Last year, our team was working on an app that organised conferences. Our most interesting mission, in my opinion, was to design and build an algorithm that assigned talks to attendees according to their choices. This algorithm would save organisers the time, human error and brain power required to ensure all attendees are fairly allocated. After having built and run our algorithm, we achieved results that improved the fairness of previously time-costly, hand-calculated assignments by 30%, run in only a matter of seconds!

## The brief

The conference would be split into time slots where multiple talks take place in each slot and have attendees who order their preferences for which talks they would like to attend for each time slot. We needed to make an algorithm which would…

- Take these choices, assign a talk to each attendee for every time slot
- Make assignments in the fairest way possible (minimising the chance of a user getting a 2nd or 3rd choice).
- Account for a minimum and a maximum capacity of each talk
- Account for talks repeated in different slots (if they were believed in advance to be popular). i.e. Attendees shouldn’t be given the same talk twice.

## Genesis: a single time slot

We began by isolating the problem of how to assign talks for just one time slot, which is a set of concurrent talks. However before we get bogged down in technical details, let’s start with an example.

An intergalactic 3-talk conference for universal problems has 5 attendees:

**A**nakin**B**oba fett**C**hewbacca**D**arth Maul**E**mperor Palpatine

The three talks run concurrently (denoted T1, T2, T3):

- T1: The Dark Side of Work-Life Balance: Avoiding Burnout in the Empire
- T2: Lightsaber Practise and Etiquette: Health and safety in the workplace
- T3: Parenting 101: how to tell a son that you’re his father

T1 has a maximum capacity of 3 attendees, the other two talks have a maximum capacity of 1.

Each attendee makes an ordered list of the talks. For example Anakin’s first choice is “Parenting 101”, his second choice is “The Dark Side of Work-Life Balance” and third choice is “Lightsaber Practise and Etiquette”. We can represent this as [1st: T3, 2nd: T1, 3rd: T2], or even more simply [3,1,2]. If we do the same for the other attendees, we have:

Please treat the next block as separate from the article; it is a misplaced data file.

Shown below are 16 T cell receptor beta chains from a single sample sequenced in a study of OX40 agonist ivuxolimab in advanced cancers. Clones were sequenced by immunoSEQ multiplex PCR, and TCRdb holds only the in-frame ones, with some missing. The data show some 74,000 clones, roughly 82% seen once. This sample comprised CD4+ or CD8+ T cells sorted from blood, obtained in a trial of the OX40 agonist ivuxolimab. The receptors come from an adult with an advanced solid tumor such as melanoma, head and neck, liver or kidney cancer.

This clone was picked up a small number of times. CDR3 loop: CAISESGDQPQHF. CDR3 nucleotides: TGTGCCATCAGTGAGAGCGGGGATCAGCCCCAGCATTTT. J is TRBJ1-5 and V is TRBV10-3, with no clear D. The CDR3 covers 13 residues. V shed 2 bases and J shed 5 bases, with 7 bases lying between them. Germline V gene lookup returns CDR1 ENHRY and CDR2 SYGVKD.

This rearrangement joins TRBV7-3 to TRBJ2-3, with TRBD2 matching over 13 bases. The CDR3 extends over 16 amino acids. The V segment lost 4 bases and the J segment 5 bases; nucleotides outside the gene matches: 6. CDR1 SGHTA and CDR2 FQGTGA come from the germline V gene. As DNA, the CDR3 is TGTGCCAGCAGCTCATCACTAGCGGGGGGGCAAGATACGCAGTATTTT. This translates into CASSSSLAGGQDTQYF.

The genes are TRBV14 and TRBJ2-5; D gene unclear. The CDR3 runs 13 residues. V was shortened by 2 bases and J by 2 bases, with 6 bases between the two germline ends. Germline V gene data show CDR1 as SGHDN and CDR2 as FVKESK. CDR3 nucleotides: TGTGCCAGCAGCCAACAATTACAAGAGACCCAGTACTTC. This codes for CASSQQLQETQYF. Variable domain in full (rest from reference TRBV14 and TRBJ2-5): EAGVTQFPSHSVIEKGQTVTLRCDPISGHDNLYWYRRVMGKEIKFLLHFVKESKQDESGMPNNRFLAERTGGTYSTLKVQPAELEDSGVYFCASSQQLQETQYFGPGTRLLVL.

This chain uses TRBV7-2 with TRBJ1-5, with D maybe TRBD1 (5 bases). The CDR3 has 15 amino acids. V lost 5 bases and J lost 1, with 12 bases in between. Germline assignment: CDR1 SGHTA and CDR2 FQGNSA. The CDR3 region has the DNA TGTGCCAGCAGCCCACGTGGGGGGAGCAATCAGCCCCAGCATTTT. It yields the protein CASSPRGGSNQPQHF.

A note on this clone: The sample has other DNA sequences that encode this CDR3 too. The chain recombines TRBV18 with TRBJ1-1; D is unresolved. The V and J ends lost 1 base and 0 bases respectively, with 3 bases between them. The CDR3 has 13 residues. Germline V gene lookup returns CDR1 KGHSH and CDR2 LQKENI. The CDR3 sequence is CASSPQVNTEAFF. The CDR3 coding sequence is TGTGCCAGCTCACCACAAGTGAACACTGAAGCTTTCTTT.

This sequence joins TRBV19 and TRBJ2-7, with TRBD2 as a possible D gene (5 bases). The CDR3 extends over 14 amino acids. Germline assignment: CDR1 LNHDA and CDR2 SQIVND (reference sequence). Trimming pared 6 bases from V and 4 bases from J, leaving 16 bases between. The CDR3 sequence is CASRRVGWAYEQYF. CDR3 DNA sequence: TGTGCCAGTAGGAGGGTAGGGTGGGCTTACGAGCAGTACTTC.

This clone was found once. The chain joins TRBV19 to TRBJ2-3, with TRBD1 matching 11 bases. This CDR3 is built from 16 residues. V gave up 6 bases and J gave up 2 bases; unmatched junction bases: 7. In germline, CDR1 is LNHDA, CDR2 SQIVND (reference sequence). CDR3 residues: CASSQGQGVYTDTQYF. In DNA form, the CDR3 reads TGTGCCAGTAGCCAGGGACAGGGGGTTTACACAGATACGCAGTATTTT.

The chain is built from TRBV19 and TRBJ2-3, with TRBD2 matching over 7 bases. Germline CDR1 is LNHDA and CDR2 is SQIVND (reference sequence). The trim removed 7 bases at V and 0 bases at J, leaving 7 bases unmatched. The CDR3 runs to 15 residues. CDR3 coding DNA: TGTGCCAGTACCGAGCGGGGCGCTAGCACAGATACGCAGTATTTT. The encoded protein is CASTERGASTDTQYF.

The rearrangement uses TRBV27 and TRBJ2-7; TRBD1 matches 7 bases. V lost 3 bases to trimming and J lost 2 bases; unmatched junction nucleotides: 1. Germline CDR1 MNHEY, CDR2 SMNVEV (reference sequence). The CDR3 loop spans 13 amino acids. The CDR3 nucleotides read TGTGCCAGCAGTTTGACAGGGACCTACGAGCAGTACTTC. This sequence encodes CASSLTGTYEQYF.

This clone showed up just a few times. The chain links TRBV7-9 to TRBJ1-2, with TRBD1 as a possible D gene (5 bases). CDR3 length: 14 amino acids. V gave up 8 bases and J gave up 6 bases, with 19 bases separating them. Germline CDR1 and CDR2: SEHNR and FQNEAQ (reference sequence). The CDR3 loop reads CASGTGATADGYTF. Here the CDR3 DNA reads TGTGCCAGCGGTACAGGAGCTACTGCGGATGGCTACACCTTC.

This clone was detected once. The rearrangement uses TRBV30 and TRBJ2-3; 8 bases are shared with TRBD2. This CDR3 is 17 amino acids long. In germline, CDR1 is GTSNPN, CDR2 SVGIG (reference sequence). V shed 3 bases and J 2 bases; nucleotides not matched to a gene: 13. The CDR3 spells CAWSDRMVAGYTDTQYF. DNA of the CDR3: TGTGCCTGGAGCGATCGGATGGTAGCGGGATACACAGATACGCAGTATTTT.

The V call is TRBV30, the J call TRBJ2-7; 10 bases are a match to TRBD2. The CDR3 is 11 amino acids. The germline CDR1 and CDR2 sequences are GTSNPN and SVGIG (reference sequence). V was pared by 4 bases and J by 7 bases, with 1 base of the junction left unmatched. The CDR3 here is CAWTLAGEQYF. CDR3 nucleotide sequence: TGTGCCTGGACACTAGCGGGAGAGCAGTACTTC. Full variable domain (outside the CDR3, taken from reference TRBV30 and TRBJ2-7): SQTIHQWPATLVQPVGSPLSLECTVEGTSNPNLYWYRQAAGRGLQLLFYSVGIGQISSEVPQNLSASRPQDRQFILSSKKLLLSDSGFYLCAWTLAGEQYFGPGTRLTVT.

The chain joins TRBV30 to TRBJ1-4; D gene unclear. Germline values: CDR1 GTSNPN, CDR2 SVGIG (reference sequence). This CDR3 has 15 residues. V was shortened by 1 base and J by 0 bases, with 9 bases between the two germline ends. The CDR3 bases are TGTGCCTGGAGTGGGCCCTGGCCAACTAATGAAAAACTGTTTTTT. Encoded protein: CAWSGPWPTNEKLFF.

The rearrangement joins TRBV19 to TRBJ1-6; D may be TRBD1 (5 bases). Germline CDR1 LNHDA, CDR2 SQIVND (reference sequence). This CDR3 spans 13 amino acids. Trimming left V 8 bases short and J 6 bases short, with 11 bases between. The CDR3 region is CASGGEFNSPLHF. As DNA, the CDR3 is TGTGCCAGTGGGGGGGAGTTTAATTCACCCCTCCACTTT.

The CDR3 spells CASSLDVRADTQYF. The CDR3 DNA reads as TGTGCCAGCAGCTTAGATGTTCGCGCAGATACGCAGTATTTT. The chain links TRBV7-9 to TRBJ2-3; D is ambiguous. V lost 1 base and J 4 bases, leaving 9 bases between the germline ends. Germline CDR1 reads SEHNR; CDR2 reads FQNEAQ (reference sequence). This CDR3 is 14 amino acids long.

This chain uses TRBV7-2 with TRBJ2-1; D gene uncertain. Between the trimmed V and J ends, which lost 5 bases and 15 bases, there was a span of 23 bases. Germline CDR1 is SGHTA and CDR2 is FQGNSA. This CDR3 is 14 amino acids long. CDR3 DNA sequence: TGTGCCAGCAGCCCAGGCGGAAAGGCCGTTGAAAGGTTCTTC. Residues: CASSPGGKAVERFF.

D [1,3,2] | E [3,1,2]

*fig1: the attendees’ choices represented graphically.*

## Basic solution

Let’s begin with a simple solution. We go through the list of attendees alphabetically and assign each attendee their first possible choice:

- Anakin gets his much needed first choice on parenting (T3).
- Boba-Fett gets his first choice on avoiding burn-out (T1).
- Chewbacca has his first choice on work life balance (T1).
- Darth Maul can’t get his first choice of parenting (T3), because the last space was taken by Anakin. So he gets his second choice on work life balance (T1).
- Emperor Palpatine can’t get his first choice of avoiding burn-out in the empire (T1), nor his second choice for parenting (T3). So he gets his third choice and so has to sit through a painfully boring health and safety talk. Heads will roll.

In summary:

- A -
__T3__(1st) - B -
__T1__(1st) - C -
__T1__(1st) - D - T1 full, gets 2nd choice
__T3__ - E - T3 full, 2nd choice T3 full, gets 3rd choice
__T2__

A second choice and a third choice is not ideal among 5 attendees. Of course the ordering here is contrived, but how would we process the assignments for an optimal result, no matter the situation?